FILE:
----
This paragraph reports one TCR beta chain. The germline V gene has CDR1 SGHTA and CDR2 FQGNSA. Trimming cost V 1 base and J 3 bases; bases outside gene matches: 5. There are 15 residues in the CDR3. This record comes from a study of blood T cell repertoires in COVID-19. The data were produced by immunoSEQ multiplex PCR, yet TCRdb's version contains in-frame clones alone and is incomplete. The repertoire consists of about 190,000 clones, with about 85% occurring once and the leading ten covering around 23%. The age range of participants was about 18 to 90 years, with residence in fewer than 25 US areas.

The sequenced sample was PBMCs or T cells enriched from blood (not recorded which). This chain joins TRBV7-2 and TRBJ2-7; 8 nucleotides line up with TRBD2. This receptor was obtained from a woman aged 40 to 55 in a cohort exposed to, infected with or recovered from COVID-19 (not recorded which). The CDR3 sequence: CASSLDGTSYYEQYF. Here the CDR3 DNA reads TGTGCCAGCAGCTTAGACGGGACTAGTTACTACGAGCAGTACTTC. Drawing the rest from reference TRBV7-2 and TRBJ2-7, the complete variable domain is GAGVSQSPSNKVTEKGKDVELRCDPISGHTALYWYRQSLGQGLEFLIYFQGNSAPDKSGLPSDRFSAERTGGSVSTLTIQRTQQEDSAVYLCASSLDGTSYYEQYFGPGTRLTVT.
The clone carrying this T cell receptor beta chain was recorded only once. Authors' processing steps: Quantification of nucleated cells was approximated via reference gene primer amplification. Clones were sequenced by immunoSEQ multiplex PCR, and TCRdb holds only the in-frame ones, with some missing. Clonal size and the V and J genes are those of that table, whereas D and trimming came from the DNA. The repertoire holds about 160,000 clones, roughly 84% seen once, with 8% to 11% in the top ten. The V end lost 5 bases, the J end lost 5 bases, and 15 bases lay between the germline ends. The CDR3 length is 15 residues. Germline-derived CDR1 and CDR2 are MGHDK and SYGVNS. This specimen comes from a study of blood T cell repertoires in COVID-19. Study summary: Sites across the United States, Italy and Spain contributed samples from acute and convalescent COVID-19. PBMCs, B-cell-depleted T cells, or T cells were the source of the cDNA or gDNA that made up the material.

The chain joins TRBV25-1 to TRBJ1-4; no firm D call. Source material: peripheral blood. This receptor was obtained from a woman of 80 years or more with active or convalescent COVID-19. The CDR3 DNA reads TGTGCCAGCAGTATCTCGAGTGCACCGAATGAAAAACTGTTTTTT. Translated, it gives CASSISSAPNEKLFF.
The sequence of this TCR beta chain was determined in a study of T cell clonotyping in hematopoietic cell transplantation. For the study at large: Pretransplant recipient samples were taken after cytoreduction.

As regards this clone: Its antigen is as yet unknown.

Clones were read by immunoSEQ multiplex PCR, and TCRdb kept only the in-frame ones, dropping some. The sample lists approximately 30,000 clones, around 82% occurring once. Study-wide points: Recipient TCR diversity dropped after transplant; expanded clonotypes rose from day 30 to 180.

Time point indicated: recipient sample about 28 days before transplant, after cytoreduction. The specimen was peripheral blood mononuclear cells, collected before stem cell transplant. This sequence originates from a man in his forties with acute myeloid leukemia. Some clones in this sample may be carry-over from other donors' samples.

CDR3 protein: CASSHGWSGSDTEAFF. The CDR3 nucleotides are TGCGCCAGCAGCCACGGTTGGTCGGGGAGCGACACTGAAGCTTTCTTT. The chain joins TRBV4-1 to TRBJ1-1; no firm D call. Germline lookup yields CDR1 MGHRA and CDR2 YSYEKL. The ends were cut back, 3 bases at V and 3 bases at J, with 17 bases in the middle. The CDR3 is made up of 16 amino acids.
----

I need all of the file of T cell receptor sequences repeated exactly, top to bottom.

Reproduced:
This paragraph reports one TCR beta chain. The germline V gene has CDR1 SGHTA and CDR2 FQGNSA. Trimming cost V 1 base and J 3 bases; bases outside gene matches: 5. There are 15 residues in the CDR3. This record comes from a study of blood T cell repertoires in COVID-19. The data were produced by immunoSEQ multiplex PCR, yet TCRdb's version contains in-frame clones alone and is incomplete. The repertoire consists of about 190,000 clones, with about 85% occurring once and the leading ten covering around 23%. The age range of participants was about 18 to 90 years, with residence in fewer than 25 US areas.

The sequenced sample was PBMCs or T cells enriched from blood (not recorded which). This chain joins TRBV7-2 and TRBJ2-7; 8 nucleotides line up with TRBD2. This receptor was obtained from a woman aged 40 to 55 in a cohort exposed to, infected with or recovered from COVID-19 (not recorded which). The CDR3 sequence: CASSLDGTSYYEQYF. Here the CDR3 DNA reads TGTGCCAGCAGCTTAGACGGGACTAGTTACTACGAGCAGTACTTC. Drawing the rest from reference TRBV7-2 and TRBJ2-7, the complete variable domain is GAGVSQSPSNKVTEKGKDVELRCDPISGHTALYWYRQSLGQGLEFLIYFQGNSAPDKSGLPSDRFSAERTGGSVSTLTIQRTQQEDSAVYLCASSLDGTSYYEQYFGPGTRLTVT.
The clone carrying this T cell receptor beta chain was recorded only once. Authors' processing steps: Quantification of nucleated cells was approximated via reference gene primer amplification. Clones were sequenced by immunoSEQ multiplex PCR, and TCRdb holds only the in-frame ones, with some missing. Clonal size and the V and J genes are those of that table, whereas D and trimming came from the DNA. The repertoire holds about 160,000 clones, roughly 84% seen once, with 8% to 11% in the top ten. The V end lost 5 bases, the J end lost 5 bases, and 15 bases lay between the germline ends. The CDR3 length is 15 residues. Germline-derived CDR1 and CDR2 are MGHDK and SYGVNS. This specimen comes from a study of blood T cell repertoires in COVID-19. Study summary: Sites across the United States, Italy and Spain contributed samples from acute and convalescent COVID-19. PBMCs, B-cell-depleted T cells, or T cells were the source of the cDNA or gDNA that made up the material.

The chain joins TRBV25-1 to TRBJ1-4; no firm D call. Source material: peripheral blood. This receptor was obtained from a woman of 80 years or more with active or convalescent COVID-19. The CDR3 DNA reads TGTGCCAGCAGTATCTCGAGTGCACCGAATGAAAAACTGTTTTTT. Translated, it gives CASSISSAPNEKLFF.
The sequence of this TCR beta chain was determined in a study of T cell clonotyping in hematopoietic cell transplantation. For the study at large: Pretransplant recipient samples were taken after cytoreduction.

As regards this clone: Its antigen is as yet unknown.

Clones were read by immunoSEQ multiplex PCR, and TCRdb kept only the in-frame ones, dropping some. The sample lists approximately 30,000 clones, around 82% occurring once. Study-wide points: Recipient TCR diversity dropped after transplant; expanded clonotypes rose from day 30 to 180.

Time point indicated: recipient sample about 28 days before transplant, after cytoreduction. The specimen was peripheral blood mononuclear cells, collected before stem cell transplant. This sequence originates from a man in his forties with acute myeloid leukemia. Some clones in this sample may be carry-over from other donors' samples.

CDR3 protein: CASSHGWSGSDTEAFF. The CDR3 nucleotides are TGCGCCAGCAGCCACGGTTGGTCGGGGAGCGACACTGAAGCTTTCTTT. The chain joins TRBV4-1 to TRBJ1-1; no firm D call. Germline lookup yields CDR1 MGHRA and CDR2 YSYEKL. The ends were cut back, 3 bases at V and 3 bases at J, with 17 bases in the middle. The CDR3 is made up of 16 amino acids.